Matthew Morrocco - The Portrait Series
Saturday March 1, 7 - 10 pm
These photographs and self-portraits employ the elongated and elegant poses of history painting in order to link sexuality, aging, and the history of portrait art. In the same way that sexuality does not simply begin at adolescence and end around age 45, neither did homosexuality only become relevant in the 20th century. Yet, with Supreme Court Justices comparing the institution of gay marriage to cell-phones in terms of its historical relevancy, it is not surprising that homosexuality seems like a 20th-century imposition. In referencing history painting I suggest that homosexuality is pre-historical and congenital, having existed alongside all forms of sexuality, though underrepresented in public historical imagery. The men I photograph are not models. I meet them in the grocery store, on the subway, out on the street. I photograph mostly in their homes. This setting lends itself to an important intimacy and personal experience that I capture in my photographs. I meet, spend time with, photograph, and enjoy the company of strangers all in the hopes of elucidating the unique characteristics of homosexual intimacy.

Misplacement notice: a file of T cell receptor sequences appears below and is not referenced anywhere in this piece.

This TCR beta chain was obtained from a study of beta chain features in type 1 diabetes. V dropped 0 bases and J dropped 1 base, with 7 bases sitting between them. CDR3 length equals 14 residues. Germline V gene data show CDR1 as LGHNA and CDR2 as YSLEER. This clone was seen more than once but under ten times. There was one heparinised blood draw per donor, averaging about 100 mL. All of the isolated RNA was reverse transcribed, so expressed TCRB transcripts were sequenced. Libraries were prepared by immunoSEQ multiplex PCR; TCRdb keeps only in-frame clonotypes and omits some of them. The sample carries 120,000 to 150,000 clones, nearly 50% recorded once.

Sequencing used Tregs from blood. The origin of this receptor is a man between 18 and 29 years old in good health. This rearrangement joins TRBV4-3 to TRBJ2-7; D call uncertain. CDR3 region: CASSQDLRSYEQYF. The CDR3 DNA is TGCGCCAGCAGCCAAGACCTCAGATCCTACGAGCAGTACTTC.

Matthew Morrocco (American, b. 1989) is a fine art photographer whose work examines the tension between sexuality and intimacy. His work engages heavily with themes of history, aging, sexuality and isolation. After graduating from New York University's Gallatin School he was awarded a year-long fellowship with a blade of grass. He has been a participant in the Picture Berlin Residency Program and has shown internationally in New York and Berlin.
He is currently pursuing an MFA at Columbia University.